Habitat loss has become a strain on biodiversity because plant and animal species simply do not have places to live. Land-use analysis tells us that planning of any new land for conversion should also plan for providing permanent, non-cropping areas for buffering between waterways and other fields. These areas can be wetlands, stream edges, etc. The current rule of thumb, which requires a lot more study, is that 20% of land should be in non-cropping areas such as native forests and diverse wildflowers to buffer areas and provide food and shelter for biodiversity to prosper.
Grow fields with off-season cover crops to provide resources for aboveground and belowground diversity.During winter, when crop vegetation is dormant, habitat may be lacking in very large stretches of farmland. This means that valuable pollinators, parasitoids and predators have nowhere to dwell so they must rebuild their populations from scratch every year. Growing more green material builds a healthy insect and microbial community (which breaks down organic matter, brings nitrogen into the soil and improves soil structure). However, a soil left bare rapidly breaks down last season’s plant roots and releases carbon to the atmosphere instead of storing carbon and nitrogen for the next season. This results in a loss of valuable components of the nutrient cycle.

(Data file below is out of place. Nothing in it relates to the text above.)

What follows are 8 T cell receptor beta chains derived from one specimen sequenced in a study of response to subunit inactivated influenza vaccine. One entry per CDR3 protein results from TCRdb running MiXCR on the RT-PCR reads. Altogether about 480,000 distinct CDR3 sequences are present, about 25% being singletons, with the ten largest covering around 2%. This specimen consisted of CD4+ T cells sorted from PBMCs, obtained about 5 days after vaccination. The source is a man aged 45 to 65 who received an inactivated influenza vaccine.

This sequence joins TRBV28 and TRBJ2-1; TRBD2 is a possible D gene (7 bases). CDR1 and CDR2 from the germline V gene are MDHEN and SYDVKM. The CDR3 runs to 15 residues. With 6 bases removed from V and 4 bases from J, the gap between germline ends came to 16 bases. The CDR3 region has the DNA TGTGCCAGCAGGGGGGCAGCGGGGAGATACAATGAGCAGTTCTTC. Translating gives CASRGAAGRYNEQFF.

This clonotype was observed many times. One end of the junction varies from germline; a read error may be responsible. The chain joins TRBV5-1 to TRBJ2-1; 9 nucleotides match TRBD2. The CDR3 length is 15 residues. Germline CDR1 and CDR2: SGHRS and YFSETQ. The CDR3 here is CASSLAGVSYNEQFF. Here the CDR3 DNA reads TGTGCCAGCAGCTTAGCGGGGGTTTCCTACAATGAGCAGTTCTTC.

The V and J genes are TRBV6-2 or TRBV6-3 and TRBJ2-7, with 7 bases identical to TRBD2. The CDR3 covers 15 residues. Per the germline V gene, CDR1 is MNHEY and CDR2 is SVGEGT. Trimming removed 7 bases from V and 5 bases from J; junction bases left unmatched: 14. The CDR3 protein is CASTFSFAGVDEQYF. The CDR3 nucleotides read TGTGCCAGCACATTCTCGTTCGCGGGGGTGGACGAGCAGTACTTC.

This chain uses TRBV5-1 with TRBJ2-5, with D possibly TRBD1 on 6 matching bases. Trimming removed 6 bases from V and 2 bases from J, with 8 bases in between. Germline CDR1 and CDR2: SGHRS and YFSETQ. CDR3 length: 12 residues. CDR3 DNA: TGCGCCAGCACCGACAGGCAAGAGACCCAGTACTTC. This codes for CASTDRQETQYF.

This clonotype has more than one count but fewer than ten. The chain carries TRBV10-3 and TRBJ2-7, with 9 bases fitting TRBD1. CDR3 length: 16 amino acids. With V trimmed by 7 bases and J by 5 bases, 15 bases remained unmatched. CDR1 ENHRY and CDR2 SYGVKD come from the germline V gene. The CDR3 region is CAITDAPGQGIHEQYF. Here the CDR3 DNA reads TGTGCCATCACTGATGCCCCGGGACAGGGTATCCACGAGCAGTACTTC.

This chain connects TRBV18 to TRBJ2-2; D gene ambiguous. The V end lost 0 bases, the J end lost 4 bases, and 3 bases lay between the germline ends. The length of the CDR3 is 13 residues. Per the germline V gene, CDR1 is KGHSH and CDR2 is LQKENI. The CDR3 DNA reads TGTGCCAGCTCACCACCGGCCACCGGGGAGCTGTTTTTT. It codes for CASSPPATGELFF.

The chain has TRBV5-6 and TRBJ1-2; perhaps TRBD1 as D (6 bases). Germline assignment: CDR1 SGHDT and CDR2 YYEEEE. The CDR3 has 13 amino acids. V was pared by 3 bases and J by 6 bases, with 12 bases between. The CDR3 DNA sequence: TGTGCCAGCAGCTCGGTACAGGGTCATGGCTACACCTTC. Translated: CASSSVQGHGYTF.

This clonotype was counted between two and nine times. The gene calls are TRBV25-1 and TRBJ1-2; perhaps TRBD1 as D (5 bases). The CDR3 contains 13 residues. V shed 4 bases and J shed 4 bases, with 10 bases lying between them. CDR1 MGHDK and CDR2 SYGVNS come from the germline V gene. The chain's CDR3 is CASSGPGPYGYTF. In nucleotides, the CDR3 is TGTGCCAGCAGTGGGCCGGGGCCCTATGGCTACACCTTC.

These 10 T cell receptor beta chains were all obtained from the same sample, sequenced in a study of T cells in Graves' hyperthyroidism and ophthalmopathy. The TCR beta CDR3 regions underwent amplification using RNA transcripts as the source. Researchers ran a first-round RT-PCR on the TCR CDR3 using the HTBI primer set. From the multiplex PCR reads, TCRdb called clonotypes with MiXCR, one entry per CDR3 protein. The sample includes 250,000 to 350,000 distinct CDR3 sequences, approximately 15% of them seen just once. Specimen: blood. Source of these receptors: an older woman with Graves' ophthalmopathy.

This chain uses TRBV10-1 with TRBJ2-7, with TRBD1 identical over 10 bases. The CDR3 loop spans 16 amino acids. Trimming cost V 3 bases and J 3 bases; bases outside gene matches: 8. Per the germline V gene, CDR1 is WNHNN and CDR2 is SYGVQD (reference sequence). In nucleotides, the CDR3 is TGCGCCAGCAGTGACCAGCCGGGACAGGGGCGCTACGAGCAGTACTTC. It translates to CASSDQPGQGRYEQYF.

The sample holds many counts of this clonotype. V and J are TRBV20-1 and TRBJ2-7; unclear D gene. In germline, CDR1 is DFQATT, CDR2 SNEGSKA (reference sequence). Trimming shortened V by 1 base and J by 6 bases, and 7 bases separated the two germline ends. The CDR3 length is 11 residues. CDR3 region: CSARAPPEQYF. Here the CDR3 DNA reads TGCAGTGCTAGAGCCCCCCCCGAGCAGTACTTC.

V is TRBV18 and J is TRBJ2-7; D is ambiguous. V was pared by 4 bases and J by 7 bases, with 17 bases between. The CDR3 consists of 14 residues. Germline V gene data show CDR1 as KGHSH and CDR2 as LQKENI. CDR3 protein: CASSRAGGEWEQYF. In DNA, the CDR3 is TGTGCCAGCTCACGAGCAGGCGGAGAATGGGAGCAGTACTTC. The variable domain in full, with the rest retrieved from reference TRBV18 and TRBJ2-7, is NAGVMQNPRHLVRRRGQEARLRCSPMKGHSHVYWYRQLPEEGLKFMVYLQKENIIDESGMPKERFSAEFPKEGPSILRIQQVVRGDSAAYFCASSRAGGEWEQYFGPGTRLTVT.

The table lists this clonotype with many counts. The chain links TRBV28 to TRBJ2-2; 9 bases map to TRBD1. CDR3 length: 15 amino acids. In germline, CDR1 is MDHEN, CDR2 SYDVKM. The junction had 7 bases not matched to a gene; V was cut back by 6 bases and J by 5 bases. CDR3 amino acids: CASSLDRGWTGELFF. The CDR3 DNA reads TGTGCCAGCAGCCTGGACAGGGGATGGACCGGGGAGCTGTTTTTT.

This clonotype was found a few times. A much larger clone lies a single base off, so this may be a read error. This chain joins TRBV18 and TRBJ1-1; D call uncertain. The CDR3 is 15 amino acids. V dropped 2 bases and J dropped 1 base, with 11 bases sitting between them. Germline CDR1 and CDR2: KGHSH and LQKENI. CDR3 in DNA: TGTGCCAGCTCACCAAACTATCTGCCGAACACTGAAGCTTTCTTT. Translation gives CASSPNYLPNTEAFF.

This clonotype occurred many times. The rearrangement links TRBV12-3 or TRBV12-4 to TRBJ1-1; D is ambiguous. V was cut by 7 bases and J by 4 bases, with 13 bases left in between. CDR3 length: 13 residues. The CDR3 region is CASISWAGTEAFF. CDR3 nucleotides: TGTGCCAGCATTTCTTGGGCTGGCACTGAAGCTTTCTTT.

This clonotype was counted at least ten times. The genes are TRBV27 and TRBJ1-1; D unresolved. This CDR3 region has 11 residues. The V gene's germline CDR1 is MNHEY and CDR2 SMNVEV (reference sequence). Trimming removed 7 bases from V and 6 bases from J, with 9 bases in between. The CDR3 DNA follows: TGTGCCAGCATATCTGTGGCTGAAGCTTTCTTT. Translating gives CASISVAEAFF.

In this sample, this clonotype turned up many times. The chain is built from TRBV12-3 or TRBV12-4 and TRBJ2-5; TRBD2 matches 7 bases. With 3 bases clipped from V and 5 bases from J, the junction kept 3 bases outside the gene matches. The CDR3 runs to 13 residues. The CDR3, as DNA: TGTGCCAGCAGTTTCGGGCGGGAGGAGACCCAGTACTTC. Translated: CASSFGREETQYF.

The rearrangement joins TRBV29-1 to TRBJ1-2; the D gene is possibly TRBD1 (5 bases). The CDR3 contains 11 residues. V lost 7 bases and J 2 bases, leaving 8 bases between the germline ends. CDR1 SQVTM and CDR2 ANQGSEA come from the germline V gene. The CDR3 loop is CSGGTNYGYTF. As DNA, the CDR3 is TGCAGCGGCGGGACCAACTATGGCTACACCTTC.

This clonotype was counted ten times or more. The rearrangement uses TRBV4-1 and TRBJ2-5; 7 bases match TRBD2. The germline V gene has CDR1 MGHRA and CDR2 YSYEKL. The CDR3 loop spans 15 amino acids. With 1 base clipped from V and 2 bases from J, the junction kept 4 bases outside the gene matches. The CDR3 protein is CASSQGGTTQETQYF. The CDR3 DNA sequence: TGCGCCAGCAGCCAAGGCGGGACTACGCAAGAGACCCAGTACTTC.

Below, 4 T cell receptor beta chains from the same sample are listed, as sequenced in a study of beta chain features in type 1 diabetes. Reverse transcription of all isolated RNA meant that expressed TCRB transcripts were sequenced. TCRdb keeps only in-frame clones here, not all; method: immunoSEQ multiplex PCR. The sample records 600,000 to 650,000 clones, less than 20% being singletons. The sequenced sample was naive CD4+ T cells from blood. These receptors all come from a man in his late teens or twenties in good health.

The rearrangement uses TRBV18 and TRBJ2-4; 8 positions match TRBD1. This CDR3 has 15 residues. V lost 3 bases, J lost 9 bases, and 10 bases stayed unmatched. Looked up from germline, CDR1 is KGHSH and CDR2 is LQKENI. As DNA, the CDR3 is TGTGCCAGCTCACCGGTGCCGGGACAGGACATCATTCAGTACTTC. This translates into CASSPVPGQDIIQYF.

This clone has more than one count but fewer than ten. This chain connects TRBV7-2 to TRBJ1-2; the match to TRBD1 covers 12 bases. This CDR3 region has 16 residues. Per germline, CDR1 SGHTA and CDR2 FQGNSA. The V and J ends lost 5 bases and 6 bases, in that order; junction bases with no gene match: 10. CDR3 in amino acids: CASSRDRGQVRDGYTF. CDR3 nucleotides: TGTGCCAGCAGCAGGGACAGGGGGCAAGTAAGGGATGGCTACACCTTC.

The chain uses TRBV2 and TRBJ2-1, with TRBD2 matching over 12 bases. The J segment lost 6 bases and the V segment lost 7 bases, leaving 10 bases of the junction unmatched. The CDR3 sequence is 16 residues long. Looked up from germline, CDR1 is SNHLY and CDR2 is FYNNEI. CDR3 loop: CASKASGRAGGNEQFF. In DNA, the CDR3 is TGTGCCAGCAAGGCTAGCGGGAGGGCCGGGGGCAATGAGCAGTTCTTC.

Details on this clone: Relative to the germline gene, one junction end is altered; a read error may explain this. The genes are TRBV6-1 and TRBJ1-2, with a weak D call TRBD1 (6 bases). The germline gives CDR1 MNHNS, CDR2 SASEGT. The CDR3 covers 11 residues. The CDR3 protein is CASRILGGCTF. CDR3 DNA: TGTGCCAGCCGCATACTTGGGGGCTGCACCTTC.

The good news is that there are some simple, cost-effective ways to retain and build biodiversity aboveground and belowground. Cover crops (either single or mixed species) bring nitrogen and carbon into the soil and hold soil in place to reduce nutrient loss and erosion. They also provide habitat and food for species during times when the major crops are not growing in the field. Cover crops are an inexpensive solution to building soil organic matter, soil structure, and to feeding the invisible biodiversity of microbial (fungi, bacteria and algae) life.
Researchers are just beginning to understand the complexity and dependency of the soil microbial community on cropping systems. Microbial life is incredibly diverse and very small. Biodiversity in soils can reduce vulnerability to extreme weather and to insect and pathogen attack by boosting plant defenses.
SNAP to it! An acronym coined by Steve Wratten at Lincoln University in New Zealand is SNAP — provide shelter, nectar, alternative food and pollen. Habitat planning and restoring native habitat to agricultural landscapes can achieve SNAP conservation goals for the future of sustainable food and fiber production and help maintain valuable ecosystem services we depend on. Loss of habitat is a significant driver of biodiversity loss, so habitat management will help restore and sustain biodiversity in agricultural landscapes.
So, what can we do? Practice integrated pest management and use pesticides only when there is evidence that they are needed (i.e., if scouting has shown the number of pests is over a harmful threshold). Practice crop rotation, diversify production with multiple crops, maintain permanent plantings of flowering plants in marginal areas of the field, and improve forest edges and buffers between agricultural land and waterways.
Let’s SNAP our farms into rich, biodiverse lands to stimulate natural regulation of our food and fiber production ecosystems and to further agroecosystem tourism.
Jason Schmidt is an associate professor, Carmen Blubaugh is an assistant professor, and William Snyder is a professor — all at the University of Georgia.